Our brains are mysterious and complex organs, made up of billions of neurons. They control virtually everything we do, from breathing to blinking. And, our brains are ever changing. Each new memory or thought creates a new connection in the brain, in essence, rewiring it.
For individuals who continually experience traumatic events, or who relive traumatic memories from their childhood as adults, this means the brain can rewire itself in such a way that sometimes causes us to feel overly stressed, even when there’s nothing overt to stress about. Psychological Associate Kimberley Shilson told New York University’s The Trauma and Mental Health Report that, when trauma occurs repeatedly, cortisol—the hormone released during times of stress—can exist in abundance in the brain. This hormone can activate a part of the brain called the amygdala, the area responsible for emotions, emotional behavior and motivation, and cause even more cortisol to be released.
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“The amygdala of traumatized individuals is often overly sensitive, resulting in extreme alertness. These individuals may appear aggressive, as they might be overly sensitive to perceived threats (words or gestures from peers), or withdrawn due to fear of being close to others,” says Shilson. “It is a self-perpetuating cycle that leaves the individual with heightened sympathetic arousal (‘fight or flight’ response).”
Licensed Psychologist and Childhood Domestic Violence Victim Advocate, Linda Olson Psy.D, agrees with this assessment. She works with childhood domestic violence (CDV) survivors and adult survivors of domestic violence and says that the cumulative effects of trauma can put survivors in a constant state of hyper-arousal (overreaction) or hypo-arousal (when we withdraw or shut-down).
The increased cortisol alerts the brain to threats that may not even be there because, says Olson "you're always believing and therefore reacting as if they are."
Changing Your Brain
Just as trauma can rewire one’s brain in a negative way, the proper therapies can rewire it back. Tells Shilson in the Report, “Neuroplasticity refers to the brain’s ability to reorganize itself through new connections and brain growth. Awareness of this potential provides a sense of hope to individuals suffering from [trauma] as well as their treatment providers. Treatment that considers the brain’s neuroplasticity can, in a sense, reverse the effects of trauma.”
What does that mean, exactly? Basically, says Olson, “the only way we can feel better is to befriend what is going on inside of ourselves in terms of emotional regulation. Resolving traumatic stress means restoring a proper balance between the rational and emotional brain, so that you can feel in charge of how you respond and how you conduct your life. When we're triggered into states of hyper- or hypo-arousal, we are pushed outside our ‘window of tolerance.’ We become reactive and disorganized, our filters stop working, sounds and lights bother us, unwanted images from the past intrude and we panic or fly into rages," says Olson.
Self-awareness of one’s triggers that send a person into a flight or fight response is the first step. But this often means revisiting traumatic memories in order to confront them head-on. This can be difficult for many survivors. But if that hurdle can be crossed through trauma-informed treatments, says Olson, a survivor can rewire the brain to have a new, non-traumatic response.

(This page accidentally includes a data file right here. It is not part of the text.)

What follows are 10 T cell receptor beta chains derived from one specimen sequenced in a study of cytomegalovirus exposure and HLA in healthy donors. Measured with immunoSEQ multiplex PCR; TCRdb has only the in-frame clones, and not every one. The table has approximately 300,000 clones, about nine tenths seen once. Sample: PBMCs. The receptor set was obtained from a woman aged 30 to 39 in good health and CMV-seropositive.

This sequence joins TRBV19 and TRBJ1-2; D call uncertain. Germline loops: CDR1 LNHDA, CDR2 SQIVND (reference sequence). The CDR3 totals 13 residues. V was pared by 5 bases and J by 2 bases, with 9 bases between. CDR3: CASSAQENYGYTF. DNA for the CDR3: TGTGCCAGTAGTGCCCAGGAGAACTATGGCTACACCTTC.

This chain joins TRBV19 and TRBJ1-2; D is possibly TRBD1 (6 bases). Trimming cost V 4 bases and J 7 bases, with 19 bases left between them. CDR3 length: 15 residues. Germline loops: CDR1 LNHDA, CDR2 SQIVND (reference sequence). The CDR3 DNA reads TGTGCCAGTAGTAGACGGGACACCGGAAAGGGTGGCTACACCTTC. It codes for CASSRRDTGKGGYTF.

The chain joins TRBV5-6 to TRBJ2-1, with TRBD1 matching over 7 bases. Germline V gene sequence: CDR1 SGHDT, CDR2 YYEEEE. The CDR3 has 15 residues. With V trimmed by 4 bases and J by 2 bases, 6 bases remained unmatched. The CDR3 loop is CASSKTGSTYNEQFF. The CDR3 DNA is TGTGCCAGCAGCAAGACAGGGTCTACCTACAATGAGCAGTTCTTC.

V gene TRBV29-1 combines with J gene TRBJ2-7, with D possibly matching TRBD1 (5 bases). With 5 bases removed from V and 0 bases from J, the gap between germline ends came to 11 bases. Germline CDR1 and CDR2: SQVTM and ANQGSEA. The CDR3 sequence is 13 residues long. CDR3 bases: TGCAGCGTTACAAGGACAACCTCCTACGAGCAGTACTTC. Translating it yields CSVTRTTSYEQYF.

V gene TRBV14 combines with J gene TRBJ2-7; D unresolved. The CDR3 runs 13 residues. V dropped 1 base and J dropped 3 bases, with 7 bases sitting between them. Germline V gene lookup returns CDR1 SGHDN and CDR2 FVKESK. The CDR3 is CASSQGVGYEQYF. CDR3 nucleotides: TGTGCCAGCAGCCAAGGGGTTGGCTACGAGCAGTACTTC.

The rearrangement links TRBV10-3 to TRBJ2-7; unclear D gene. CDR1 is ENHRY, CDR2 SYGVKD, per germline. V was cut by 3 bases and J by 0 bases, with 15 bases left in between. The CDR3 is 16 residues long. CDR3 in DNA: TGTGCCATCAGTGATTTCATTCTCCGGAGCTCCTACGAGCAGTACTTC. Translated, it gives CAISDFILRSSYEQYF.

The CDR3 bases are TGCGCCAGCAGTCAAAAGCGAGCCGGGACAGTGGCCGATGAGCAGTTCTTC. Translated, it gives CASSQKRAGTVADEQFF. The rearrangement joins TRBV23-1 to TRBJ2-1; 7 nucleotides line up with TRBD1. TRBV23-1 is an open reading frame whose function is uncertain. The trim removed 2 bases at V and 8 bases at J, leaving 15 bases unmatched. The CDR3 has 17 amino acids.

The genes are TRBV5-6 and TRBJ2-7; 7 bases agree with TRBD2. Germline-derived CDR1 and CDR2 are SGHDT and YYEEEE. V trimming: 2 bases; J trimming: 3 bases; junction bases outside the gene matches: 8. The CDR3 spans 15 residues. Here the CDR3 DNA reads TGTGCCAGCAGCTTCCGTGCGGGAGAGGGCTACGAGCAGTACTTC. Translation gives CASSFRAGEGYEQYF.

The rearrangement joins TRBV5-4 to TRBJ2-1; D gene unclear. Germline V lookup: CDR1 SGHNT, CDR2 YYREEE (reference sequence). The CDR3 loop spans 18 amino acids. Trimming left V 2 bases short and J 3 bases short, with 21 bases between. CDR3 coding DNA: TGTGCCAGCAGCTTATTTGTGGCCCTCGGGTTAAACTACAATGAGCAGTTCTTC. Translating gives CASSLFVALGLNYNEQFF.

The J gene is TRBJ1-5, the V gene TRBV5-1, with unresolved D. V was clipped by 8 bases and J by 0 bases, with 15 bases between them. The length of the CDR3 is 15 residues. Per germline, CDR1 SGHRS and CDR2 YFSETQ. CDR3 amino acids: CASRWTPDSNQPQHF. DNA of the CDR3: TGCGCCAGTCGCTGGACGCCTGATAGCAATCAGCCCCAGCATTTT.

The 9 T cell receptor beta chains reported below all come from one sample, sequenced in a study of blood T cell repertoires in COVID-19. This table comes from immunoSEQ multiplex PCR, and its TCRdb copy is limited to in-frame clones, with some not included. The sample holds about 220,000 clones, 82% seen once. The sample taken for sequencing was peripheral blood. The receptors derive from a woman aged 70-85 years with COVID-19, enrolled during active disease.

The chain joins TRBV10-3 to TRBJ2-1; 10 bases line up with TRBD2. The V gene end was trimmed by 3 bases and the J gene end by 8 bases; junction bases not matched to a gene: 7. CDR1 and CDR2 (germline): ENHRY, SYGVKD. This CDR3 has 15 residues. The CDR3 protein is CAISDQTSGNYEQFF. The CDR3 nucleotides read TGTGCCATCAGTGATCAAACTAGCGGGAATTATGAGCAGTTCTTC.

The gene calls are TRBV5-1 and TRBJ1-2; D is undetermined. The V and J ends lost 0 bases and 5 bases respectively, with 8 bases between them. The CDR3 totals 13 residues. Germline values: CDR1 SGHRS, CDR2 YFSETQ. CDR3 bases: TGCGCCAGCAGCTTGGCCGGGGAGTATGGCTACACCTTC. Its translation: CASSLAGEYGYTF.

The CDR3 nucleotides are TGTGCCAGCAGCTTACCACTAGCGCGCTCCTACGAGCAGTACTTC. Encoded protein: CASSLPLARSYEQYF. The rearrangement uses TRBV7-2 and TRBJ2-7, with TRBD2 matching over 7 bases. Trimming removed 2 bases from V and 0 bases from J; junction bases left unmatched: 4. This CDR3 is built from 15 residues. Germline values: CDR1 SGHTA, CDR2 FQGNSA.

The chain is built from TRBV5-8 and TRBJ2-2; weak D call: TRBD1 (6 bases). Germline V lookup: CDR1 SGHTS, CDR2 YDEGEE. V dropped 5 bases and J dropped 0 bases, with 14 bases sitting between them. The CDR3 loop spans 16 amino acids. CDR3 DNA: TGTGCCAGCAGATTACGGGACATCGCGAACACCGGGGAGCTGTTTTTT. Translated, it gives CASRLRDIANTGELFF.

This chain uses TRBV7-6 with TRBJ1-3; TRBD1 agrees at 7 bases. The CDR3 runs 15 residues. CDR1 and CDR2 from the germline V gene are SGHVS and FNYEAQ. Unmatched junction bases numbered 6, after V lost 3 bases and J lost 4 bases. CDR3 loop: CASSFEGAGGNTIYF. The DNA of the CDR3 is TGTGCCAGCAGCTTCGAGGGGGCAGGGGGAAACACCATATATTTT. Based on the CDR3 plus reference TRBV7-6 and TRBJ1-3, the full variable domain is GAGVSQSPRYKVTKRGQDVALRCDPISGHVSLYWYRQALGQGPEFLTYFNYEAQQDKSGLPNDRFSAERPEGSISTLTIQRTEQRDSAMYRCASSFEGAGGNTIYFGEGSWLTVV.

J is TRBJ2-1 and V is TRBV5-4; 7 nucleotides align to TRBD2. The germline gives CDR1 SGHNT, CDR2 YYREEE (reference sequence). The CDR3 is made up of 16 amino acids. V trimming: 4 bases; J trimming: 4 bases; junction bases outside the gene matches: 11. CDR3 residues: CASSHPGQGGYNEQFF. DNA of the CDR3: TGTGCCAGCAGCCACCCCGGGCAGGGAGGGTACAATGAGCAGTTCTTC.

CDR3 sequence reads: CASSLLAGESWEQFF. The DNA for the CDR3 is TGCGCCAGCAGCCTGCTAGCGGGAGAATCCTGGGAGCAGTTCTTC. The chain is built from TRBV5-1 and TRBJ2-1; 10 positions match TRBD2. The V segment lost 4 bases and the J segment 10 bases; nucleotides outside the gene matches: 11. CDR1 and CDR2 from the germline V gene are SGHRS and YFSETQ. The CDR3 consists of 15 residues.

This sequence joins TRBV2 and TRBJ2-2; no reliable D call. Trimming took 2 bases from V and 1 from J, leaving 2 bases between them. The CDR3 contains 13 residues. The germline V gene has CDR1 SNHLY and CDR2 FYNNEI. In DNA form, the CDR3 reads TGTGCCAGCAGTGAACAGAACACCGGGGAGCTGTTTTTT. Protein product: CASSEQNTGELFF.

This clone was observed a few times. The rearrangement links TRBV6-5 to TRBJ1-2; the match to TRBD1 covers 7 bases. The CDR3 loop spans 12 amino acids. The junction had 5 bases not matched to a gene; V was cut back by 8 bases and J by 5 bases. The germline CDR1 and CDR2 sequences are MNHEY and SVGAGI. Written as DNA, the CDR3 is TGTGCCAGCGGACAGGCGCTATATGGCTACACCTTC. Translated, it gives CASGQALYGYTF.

Say a survivor is triggered by the sound of heavy footsteps coming down a hallway. In their memory, this sound indicated that their abuser was home and that some type of abuse was about to occur. Hearing footsteps now makes the survivor’s heart race. His or her hands begin to sweat and they begin to panic. Or, the survivor readies him or herself to fight whoever is coming their way.
Therapists like Olson may use evidence-based treatments such as a mindfulness-based cognitive behavior therapy, dialectical behavior therapy or EMDR to help a patient learn how to regulate these negative emotions and rewire the brain to have a new experience in relation to the trigger.
"The end goal is to reduce or eliminate living in a constant state of fear, uncertainty, doubt or hypo-arousal by changing the negative core beliefs internalized in childhood."
Righting the Wrongs in Childhood
Abuse is a learned behavior, says Olson. "The single best predictor of becoming a perpetrator or victim later in life is whether or not one grows up living with it".
A child’s brain is far more susceptible to long-term negative effects of witnessing or experiencing abuse since the young brain isn’t even fully developed until closer to age 25.
“The saddest, most tragic part is that we don’t often shine a light on CDV. There are more kids in domestic violence shelters, by and large, than parents. What happens is we start by overlooking the impact, then minimizing and denying it, and it reinforces the denial and shame that the child will internalize.” Later on in life, says Olson, this shame can manifest as depression and anxiety, “and these individuals don’t even know why they feel that way. They’re not able to connect the dots.”
"By raising awareness, we heal the shame and isolation that prevents many from finding the help they need."
For more information on CDV, read “Why You Can’t Just ‘Get Over’ the Adversity You Faced in Childhood.”
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